Talking to Children
Maintaining both hope and honesty is crucial when helping a child to cope with the life-threatening illness of a close family member. Children need to know enough about what is happening around them to be able to make sense of the experience. Not-knowing is worse than being told even the worst news.
At Winstonâ€™s Wish we know that many people are concerned about talking to children often because of the own worries or fears they themselves are feeling. When someone is so ill, and so up and down in their illness, it is very scarey for everyone. But being able to ask questions and receive open, honest answers will help children to bear the situation.
Often members of the family have different opinions about when and how to involve the children in what is happening. Children will be aware of the tensions. It is impossible to hide the serious illness of a family member from any child â€“ even one who is too young to speak â€“ and children are very clear that they prefer to know what is happening.
At Winstonâ€™s Wish we think of giving painful information like this as a sort of jigsaw. You donâ€™t need to put all the pieces together at once, you build up the picture gradually so that everyone has a chance to absorb the information. Younger children may need only a few pieces to start with. Older children may want them all. Being given some answers often leads to more questions â€“ you may not be able to answer them all and it is quite alright to say so. What is important is that the children feel able to ask the questions, even if it makes you and them feel upset.
Sometimes children cannot bring themselvse to ask the questions that are really troubling them (for example: is mummy so ill because I have been naughty?). It is good to reassure them about things that might be worrying them, even if they havenâ€™t said so. You will not be making them more worried by making guesses.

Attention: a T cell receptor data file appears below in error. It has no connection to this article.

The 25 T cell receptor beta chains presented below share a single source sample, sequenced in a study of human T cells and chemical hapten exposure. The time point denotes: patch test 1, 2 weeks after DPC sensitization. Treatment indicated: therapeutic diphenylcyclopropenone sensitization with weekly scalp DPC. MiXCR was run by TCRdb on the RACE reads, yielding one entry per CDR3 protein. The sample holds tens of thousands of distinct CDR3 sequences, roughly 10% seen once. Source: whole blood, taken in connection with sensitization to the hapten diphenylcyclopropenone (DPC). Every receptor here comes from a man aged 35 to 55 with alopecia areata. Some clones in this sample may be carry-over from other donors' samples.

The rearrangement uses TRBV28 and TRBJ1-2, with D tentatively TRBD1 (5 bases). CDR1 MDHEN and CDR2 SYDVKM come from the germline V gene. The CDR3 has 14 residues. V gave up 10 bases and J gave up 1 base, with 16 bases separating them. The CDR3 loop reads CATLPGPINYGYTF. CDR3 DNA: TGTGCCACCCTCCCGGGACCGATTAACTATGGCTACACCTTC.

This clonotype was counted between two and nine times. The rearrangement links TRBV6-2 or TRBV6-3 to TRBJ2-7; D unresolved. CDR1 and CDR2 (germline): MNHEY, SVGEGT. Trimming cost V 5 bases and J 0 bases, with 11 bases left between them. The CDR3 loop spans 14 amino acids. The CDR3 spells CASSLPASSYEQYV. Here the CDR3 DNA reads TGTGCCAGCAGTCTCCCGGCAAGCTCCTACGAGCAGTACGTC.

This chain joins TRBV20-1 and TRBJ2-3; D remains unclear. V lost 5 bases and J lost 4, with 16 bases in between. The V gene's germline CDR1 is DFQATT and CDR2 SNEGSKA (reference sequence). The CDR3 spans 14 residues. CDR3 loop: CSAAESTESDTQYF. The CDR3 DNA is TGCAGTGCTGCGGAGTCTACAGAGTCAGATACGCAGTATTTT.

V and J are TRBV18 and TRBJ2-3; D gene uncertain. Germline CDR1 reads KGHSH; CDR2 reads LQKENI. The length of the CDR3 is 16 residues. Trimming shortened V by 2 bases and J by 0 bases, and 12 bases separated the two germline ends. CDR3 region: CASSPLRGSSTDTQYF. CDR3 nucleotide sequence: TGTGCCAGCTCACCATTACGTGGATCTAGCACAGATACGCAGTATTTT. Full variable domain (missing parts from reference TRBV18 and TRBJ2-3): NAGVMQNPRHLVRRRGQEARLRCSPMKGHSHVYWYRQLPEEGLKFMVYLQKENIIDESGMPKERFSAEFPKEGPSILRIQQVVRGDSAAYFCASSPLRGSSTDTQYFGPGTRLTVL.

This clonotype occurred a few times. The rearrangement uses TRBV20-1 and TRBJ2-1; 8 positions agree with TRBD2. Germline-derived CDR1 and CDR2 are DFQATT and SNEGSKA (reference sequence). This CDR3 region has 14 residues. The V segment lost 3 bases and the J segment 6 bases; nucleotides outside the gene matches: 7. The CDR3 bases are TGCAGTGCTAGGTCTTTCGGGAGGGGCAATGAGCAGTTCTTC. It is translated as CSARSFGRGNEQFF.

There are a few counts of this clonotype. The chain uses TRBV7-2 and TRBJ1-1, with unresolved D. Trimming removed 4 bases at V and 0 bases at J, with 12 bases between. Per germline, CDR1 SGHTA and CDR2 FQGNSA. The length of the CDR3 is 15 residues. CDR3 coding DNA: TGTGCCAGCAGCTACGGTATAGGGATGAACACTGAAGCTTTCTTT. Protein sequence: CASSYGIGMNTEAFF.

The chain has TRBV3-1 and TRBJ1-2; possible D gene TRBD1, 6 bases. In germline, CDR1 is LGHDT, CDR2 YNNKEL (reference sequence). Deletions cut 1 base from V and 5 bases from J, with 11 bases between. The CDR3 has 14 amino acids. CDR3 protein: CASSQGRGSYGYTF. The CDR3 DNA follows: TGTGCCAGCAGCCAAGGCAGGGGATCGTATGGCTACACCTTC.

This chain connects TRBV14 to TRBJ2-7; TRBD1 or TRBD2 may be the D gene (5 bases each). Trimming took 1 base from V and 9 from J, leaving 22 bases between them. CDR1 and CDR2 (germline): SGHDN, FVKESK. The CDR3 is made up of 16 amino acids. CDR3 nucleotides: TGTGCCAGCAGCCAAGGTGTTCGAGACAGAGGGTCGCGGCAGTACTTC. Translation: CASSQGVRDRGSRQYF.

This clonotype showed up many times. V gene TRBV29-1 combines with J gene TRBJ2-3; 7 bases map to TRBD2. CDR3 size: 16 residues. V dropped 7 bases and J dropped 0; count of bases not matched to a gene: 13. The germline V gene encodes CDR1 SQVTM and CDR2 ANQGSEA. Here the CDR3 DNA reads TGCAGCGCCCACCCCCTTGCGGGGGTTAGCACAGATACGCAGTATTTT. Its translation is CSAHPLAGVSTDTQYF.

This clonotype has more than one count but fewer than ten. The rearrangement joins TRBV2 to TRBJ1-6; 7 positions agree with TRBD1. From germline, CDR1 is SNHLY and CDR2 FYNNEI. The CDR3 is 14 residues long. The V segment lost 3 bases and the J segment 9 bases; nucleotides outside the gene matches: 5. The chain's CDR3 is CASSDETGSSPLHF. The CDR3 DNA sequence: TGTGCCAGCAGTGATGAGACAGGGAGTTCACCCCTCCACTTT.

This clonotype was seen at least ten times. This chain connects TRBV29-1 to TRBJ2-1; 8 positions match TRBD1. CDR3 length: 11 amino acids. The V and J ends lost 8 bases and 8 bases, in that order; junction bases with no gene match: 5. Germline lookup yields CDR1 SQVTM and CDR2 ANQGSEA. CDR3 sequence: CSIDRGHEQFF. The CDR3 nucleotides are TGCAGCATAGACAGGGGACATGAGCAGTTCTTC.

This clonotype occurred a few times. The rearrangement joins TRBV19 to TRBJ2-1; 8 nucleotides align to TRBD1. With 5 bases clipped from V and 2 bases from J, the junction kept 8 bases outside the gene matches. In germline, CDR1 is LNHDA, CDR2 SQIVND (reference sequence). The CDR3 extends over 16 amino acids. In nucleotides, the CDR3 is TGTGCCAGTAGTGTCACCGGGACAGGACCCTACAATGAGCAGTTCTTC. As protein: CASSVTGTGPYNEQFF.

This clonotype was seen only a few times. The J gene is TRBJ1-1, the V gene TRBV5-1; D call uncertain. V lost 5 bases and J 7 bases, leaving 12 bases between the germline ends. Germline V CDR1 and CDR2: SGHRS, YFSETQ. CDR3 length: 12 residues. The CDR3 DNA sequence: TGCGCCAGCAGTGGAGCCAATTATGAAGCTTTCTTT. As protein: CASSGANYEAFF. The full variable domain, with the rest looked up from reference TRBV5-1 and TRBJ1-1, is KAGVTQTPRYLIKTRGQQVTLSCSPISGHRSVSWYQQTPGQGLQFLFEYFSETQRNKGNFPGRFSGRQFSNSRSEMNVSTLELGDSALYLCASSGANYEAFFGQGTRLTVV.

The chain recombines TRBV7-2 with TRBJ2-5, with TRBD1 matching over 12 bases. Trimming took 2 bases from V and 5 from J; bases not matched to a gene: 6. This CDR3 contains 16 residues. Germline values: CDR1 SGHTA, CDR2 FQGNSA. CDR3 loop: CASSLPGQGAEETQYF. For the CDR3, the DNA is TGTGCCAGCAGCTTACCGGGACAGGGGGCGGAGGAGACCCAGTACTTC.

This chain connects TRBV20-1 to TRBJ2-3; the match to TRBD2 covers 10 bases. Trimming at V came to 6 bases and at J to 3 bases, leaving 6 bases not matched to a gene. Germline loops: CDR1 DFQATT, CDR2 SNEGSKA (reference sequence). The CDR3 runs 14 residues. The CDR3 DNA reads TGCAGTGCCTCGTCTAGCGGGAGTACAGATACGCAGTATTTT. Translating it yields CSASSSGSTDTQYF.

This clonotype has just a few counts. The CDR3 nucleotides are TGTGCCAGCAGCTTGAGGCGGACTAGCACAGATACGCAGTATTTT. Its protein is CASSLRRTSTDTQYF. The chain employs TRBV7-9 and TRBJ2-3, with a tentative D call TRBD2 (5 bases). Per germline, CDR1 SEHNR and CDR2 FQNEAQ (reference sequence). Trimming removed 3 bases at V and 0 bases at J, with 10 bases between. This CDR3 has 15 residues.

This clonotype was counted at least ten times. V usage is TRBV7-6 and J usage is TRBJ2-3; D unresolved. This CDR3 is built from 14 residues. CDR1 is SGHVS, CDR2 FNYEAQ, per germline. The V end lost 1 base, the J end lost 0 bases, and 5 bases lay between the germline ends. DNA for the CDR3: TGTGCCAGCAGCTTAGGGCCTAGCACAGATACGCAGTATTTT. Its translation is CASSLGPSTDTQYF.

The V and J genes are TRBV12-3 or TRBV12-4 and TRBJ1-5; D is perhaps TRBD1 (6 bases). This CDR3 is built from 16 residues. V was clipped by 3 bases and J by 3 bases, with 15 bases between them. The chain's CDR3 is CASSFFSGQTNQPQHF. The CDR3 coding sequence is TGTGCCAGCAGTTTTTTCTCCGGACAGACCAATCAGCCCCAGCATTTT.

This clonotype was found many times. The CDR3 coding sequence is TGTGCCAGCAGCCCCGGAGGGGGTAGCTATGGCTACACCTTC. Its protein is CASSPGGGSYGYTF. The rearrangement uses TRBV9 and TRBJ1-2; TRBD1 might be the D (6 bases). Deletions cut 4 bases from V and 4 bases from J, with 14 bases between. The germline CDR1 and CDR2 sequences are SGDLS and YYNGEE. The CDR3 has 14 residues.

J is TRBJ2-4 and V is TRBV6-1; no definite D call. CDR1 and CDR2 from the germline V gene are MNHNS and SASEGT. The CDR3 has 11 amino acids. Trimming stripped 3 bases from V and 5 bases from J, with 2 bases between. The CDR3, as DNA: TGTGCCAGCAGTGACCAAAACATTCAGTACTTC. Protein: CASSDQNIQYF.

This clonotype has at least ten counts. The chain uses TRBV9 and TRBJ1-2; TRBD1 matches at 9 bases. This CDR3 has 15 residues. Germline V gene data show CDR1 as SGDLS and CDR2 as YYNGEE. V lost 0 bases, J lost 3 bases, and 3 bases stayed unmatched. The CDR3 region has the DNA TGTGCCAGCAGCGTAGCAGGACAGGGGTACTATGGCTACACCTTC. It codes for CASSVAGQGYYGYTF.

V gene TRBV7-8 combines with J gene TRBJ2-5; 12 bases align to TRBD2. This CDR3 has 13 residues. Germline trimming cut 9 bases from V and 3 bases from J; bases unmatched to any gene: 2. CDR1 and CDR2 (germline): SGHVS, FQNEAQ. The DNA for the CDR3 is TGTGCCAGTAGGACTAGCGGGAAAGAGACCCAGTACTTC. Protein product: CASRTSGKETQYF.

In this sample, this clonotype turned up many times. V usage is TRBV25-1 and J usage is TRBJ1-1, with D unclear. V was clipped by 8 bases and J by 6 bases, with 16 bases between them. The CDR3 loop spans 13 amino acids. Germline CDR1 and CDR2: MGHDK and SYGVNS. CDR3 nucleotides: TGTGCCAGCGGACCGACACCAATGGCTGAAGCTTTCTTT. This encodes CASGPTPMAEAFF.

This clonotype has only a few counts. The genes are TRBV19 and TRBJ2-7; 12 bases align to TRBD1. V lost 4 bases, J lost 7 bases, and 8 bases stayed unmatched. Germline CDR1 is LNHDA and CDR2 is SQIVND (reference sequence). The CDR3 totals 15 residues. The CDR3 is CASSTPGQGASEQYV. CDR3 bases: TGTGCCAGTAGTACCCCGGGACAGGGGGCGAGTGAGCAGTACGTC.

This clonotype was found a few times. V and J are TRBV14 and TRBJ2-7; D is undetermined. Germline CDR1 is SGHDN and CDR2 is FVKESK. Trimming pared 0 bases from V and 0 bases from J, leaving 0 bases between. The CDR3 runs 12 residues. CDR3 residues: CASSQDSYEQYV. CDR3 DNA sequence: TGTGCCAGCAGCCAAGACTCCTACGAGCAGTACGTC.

The way a child responds to information or some of the questions children may ask when they have been given very bad news can seem very selfish and uncaring. This is normal and it is all part of the way children make sense of new and challenging situations. It does not mean that they donâ€™t care, it just means that they are working out what will actually happen to them and the family.
Living with serious illness is exhausting for everyone. It often means that adults are extra grumpy,distracted or frantically busy. And children too may not be at their best. It helps if people acknowledge this and make extra allowances. Everyone is caught up in a terribly painful and difficult time; sometimes everything will feel oddly normal, at other times terrifyingly different. Keeping on talking helps everyone to make sense of what is happening and to find a way of managing it, as an individual and as part of the family.
Winstonâ€™s Wish is the leading provider of information and services for bereaved children. We have 16 years of experience in working with and talking to children about their concerns. To help we have produced a hardcopy booklet called As Big As It gets which is available by calling our national helpline on 08452 03 04 05(open 9-5 Monday to Friday). There is also lots more information on our website www.winstonswish.org.uk/serious illness.
BT Buddies would like to thank Kate Gardener from Winston's Wish for taking the time to write this article for us.
This page was last modified on 20 March 2009 at 21:54.